“Rising Restrictions on Religion,” a report by the Pew Research Center’s Forum on Religion and Public Life issued August 9, 2011, examined the issue of “defamation” of religion, tracking countries where various penalties are enforced for apostasy, blasphemy or criticism of religions. “While such laws are sometimes promoted as a way to protect religion, in practice they often serve to punish religious minorities whose beliefs are deemed unorthodox or heretical,” the report noted. The Pew report found that application of the Sharia at present resulted in a disproportionate number of Muslim countries, twenty-one—Afghanistan, Algeria, Bahrain, Brunei, Egypt, Indonesia, Iran, Iraq, Jordan, Kuwait, Maldives, Morocco, Pakistan, Qatar, Saudi Arabia, Somalia, Sudan, Tajikistan, Turkey, Western Sahara and Yemen—registering the highest (i.e., worst) persecution scores on their scale. Furthermore, the Pew investigators observed,
Eight-in-ten countries in the Middle East-North Africa region have laws against blasphemy, apostasy or defamation of religion, the highest share of any region. These penalties are enforced in 60% of the countries in the region.
As a predictable consequence of this Sharia-based application of apostasy and blasphemy laws by Islamic governments, the Pew report also documented that,
…the share of national governments that showed hostility toward minority religions involving physical violence was much higher in countries where laws against blasphemy, apostasy or defamation of religion are actively enforced than in countries without such laws (55% versus 22%).
Such abundant contemporary evidence demonstrates that Islamic law and mores regarding blasphemy, today, remain distressingly incompatible with modern conceptions of religious freedom, and human rights. Thus writing in the early 1990s, the esteemed Pakistani scholar Muhammad Asrar Madani, whose opinion was accepted by Pakistan’s Sharia Court, defined “blasphemy,” focusing on the Muslim prophet, as:
Reviling or insulting the Prophet (pbuh) in writing or speech; speaking profanely or contemptuously about him or his family; attacking the Prophet’s dignity and honor in an abusive manner; vilifying him or making an ugly face when his named is mentioned; showing enmity or hatred towards him, his family, his companions, and the Muslims; accusing, or slandering the Prophet and his family, including spreading evil reports about him or his family; defaming the Prophet; refusing the Prophet’s jurisdiction or judgment in any manner; rejecting the Sunnah; showing disrespect, contempt for or rejection of the rights of Allah and His Prophet or rebelling against Allah and His Prophet.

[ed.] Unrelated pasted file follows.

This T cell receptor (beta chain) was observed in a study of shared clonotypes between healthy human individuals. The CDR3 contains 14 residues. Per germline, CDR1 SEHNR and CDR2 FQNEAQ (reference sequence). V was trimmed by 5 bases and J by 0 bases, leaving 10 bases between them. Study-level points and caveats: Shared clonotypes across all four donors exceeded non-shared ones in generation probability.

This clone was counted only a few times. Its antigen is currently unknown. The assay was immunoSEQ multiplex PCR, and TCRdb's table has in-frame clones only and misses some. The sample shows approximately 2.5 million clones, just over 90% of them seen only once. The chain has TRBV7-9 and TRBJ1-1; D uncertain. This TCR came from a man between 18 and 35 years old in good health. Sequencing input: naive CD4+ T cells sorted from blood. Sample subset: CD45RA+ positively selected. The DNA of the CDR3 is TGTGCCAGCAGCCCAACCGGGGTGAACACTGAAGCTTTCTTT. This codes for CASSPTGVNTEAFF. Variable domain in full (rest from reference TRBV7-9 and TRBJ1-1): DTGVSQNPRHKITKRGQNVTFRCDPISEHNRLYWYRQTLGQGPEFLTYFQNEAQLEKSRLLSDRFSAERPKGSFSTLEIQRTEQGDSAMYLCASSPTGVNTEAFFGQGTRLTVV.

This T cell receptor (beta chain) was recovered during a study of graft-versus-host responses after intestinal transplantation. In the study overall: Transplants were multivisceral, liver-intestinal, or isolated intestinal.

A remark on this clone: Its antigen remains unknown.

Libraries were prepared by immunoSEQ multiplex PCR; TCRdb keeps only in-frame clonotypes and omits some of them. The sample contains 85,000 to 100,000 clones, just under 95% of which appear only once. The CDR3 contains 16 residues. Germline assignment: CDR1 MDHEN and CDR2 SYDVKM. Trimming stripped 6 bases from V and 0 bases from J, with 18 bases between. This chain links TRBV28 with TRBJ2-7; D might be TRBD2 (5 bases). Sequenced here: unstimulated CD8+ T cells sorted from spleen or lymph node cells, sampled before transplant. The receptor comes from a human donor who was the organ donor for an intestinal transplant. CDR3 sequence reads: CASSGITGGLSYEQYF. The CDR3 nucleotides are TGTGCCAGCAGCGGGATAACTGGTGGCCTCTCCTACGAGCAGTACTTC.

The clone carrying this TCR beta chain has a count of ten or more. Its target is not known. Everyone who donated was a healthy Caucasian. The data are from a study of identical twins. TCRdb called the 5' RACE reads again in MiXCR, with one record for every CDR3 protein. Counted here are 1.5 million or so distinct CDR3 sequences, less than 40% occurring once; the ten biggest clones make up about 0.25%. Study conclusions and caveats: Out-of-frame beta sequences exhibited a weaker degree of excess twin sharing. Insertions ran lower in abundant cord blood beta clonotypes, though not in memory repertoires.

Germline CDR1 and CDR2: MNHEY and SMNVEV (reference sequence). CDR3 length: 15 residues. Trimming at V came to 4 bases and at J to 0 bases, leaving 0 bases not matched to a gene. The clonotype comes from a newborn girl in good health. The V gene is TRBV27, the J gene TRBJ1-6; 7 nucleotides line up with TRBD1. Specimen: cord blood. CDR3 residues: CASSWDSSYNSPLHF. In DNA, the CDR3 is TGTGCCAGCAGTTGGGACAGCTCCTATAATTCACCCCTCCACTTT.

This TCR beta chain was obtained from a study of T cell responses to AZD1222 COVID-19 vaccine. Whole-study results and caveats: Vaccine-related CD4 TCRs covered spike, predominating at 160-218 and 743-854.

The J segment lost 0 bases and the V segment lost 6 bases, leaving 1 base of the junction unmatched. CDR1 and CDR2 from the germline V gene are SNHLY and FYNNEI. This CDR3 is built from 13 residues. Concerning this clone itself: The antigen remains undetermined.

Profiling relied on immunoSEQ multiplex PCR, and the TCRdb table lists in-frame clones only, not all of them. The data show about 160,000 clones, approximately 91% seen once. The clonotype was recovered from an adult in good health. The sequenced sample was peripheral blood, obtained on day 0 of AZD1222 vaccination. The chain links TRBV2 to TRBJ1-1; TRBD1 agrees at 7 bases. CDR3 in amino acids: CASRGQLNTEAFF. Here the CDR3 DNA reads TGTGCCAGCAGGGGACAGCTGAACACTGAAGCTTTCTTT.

And in accord with classical Islamic jurisprudence (for example, The Risala of al-Qayrawani [d. 996]), Madani argues that anyone who defames Muhammad—Muslim or non-Muslim—must be put to death. Here is Qayrawani’s classical formulation, representative of the Maliki school of Sunni Islamic jurisprudence—the same school of Islamic law which prevailed in mythically “tolerant” Muslim Spain:
If someone curses the Rasulullah (i.e., the Muslim prophet Muhammad) he is killed and his repentance is not accepted. If one of the people of dhimma [non-Muslim Christians and Jews etc., subjugated by jihad] abuses him outside of that which constitutes his disbelief or curses Allah other than what constitutes his disbelief, he is killed unless he becomes Muslim. When he says something to deprecate him. His execution is a hadd and hence it is of no use if he repents or denies it when there is clear evidence of it. Repentance does not cancel a hadd. This is why he says that his repentance is not accepted. The same principle applies to someone who curses one of the Prophets or one of the angels or denies one of the Books of Allah. If someone abuses someone whose prophethood is a matter of dispute, like al-Khidr , he is strongly punished but not killed. Statements of dhimmis which constitutes their disbelief would be things like a Jew saying, “He is not a messenger to us, Our Messenger is Musa (Moses).” Abuse beyond their intrinsic disbelief would be criticizing the character of the Holy Prophet An example of that which constitutes his disbelief is saying that God is three or that He has a son.